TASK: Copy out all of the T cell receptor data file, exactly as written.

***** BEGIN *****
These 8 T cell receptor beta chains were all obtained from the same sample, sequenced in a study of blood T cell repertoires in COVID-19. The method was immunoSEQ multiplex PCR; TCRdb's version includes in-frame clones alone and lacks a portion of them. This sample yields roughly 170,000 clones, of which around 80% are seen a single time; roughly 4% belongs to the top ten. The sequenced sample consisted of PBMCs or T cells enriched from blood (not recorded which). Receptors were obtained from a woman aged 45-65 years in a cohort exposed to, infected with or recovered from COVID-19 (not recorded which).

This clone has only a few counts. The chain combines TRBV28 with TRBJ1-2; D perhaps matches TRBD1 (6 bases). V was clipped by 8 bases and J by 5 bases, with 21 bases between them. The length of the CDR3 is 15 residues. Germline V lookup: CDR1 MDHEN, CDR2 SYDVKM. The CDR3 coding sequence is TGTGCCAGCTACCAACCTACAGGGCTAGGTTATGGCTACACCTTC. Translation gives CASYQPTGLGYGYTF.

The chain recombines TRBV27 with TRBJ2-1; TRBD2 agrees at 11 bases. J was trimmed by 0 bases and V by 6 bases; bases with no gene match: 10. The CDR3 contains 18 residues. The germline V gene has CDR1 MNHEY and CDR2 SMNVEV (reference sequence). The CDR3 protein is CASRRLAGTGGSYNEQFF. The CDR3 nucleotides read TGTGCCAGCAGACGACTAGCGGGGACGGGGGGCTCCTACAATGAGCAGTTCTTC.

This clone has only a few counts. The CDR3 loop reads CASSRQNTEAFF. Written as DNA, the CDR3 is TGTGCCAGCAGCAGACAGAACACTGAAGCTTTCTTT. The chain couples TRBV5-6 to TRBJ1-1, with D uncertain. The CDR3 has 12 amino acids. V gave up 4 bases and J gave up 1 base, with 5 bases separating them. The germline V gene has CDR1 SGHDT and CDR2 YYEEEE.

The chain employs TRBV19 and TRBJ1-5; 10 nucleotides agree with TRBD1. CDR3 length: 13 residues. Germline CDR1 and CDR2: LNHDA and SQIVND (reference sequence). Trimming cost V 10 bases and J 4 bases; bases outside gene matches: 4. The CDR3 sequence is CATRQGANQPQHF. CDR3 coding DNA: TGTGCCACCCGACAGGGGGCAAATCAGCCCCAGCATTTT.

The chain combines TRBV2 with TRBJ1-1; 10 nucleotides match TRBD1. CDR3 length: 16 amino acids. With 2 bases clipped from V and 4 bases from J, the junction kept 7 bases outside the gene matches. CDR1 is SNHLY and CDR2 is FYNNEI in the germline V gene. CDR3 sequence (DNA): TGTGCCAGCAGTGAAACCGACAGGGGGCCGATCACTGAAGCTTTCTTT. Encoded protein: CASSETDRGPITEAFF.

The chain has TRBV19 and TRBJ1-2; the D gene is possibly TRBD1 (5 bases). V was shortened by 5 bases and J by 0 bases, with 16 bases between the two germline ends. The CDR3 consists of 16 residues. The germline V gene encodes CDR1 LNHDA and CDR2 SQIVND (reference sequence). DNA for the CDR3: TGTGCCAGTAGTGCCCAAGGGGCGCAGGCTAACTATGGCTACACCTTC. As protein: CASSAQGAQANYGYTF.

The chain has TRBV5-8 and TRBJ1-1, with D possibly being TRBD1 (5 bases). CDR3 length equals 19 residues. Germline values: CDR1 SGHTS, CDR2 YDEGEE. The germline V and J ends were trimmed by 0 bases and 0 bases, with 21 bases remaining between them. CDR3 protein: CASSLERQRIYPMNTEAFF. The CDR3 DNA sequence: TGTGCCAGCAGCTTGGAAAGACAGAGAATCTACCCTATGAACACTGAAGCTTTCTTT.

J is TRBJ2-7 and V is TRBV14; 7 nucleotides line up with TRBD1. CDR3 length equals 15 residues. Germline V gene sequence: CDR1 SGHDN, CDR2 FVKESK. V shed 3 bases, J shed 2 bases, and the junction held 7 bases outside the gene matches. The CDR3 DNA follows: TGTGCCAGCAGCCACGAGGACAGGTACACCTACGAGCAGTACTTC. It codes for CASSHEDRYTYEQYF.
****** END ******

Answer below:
These 8 T cell receptor beta chains were all obtained from the same sample, sequenced in a study of blood T cell repertoires in COVID-19. The method was immunoSEQ multiplex PCR; TCRdb's version includes in-frame clones alone and lacks a portion of them. This sample yields roughly 170,000 clones, of which around 80% are seen a single time; roughly 4% belongs to the top ten. The sequenced sample consisted of PBMCs or T cells enriched from blood (not recorded which). Receptors were obtained from a woman aged 45-65 years in a cohort exposed to, infected with or recovered from COVID-19 (not recorded which).

This clone has only a few counts. The chain combines TRBV28 with TRBJ1-2; D perhaps matches TRBD1 (6 bases). V was clipped by 8 bases and J by 5 bases, with 21 bases between them. The length of the CDR3 is 15 residues. Germline V lookup: CDR1 MDHEN, CDR2 SYDVKM. The CDR3 coding sequence is TGTGCCAGCTACCAACCTACAGGGCTAGGTTATGGCTACACCTTC. Translation gives CASYQPTGLGYGYTF.

The chain recombines TRBV27 with TRBJ2-1; TRBD2 agrees at 11 bases. J was trimmed by 0 bases and V by 6 bases; bases with no gene match: 10. The CDR3 contains 18 residues. The germline V gene has CDR1 MNHEY and CDR2 SMNVEV (reference sequence). The CDR3 protein is CASRRLAGTGGSYNEQFF. The CDR3 nucleotides read TGTGCCAGCAGACGACTAGCGGGGACGGGGGGCTCCTACAATGAGCAGTTCTTC.

This clone has only a few counts. The CDR3 loop reads CASSRQNTEAFF. Written as DNA, the CDR3 is TGTGCCAGCAGCAGACAGAACACTGAAGCTTTCTTT. The chain couples TRBV5-6 to TRBJ1-1, with D uncertain. The CDR3 has 12 amino acids. V gave up 4 bases and J gave up 1 base, with 5 bases separating them. The germline V gene has CDR1 SGHDT and CDR2 YYEEEE.

The chain employs TRBV19 and TRBJ1-5; 10 nucleotides agree with TRBD1. CDR3 length: 13 residues. Germline CDR1 and CDR2: LNHDA and SQIVND (reference sequence). Trimming cost V 10 bases and J 4 bases; bases outside gene matches: 4. The CDR3 sequence is CATRQGANQPQHF. CDR3 coding DNA: TGTGCCACCCGACAGGGGGCAAATCAGCCCCAGCATTTT.

The chain combines TRBV2 with TRBJ1-1; 10 nucleotides match TRBD1. CDR3 length: 16 amino acids. With 2 bases clipped from V and 4 bases from J, the junction kept 7 bases outside the gene matches. CDR1 is SNHLY and CDR2 is FYNNEI in the germline V gene. CDR3 sequence (DNA): TGTGCCAGCAGTGAAACCGACAGGGGGCCGATCACTGAAGCTTTCTTT. Encoded protein: CASSETDRGPITEAFF.

The chain has TRBV19 and TRBJ1-2; the D gene is possibly TRBD1 (5 bases). V was shortened by 5 bases and J by 0 bases, with 16 bases between the two germline ends. The CDR3 consists of 16 residues. The germline V gene encodes CDR1 LNHDA and CDR2 SQIVND (reference sequence). DNA for the CDR3: TGTGCCAGTAGTGCCCAAGGGGCGCAGGCTAACTATGGCTACACCTTC. As protein: CASSAQGAQANYGYTF.

The chain has TRBV5-8 and TRBJ1-1, with D possibly being TRBD1 (5 bases). CDR3 length equals 19 residues. Germline values: CDR1 SGHTS, CDR2 YDEGEE. The germline V and J ends were trimmed by 0 bases and 0 bases, with 21 bases remaining between them. CDR3 protein: CASSLERQRIYPMNTEAFF. The CDR3 DNA sequence: TGTGCCAGCAGCTTGGAAAGACAGAGAATCTACCCTATGAACACTGAAGCTTTCTTT.

J is TRBJ2-7 and V is TRBV14; 7 nucleotides line up with TRBD1. CDR3 length equals 15 residues. Germline V gene sequence: CDR1 SGHDN, CDR2 FVKESK. V shed 3 bases, J shed 2 bases, and the junction held 7 bases outside the gene matches. The CDR3 DNA follows: TGTGCCAGCAGCCACGAGGACAGGTACACCTACGAGCAGTACTTC. It codes for CASSHEDRYTYEQYF.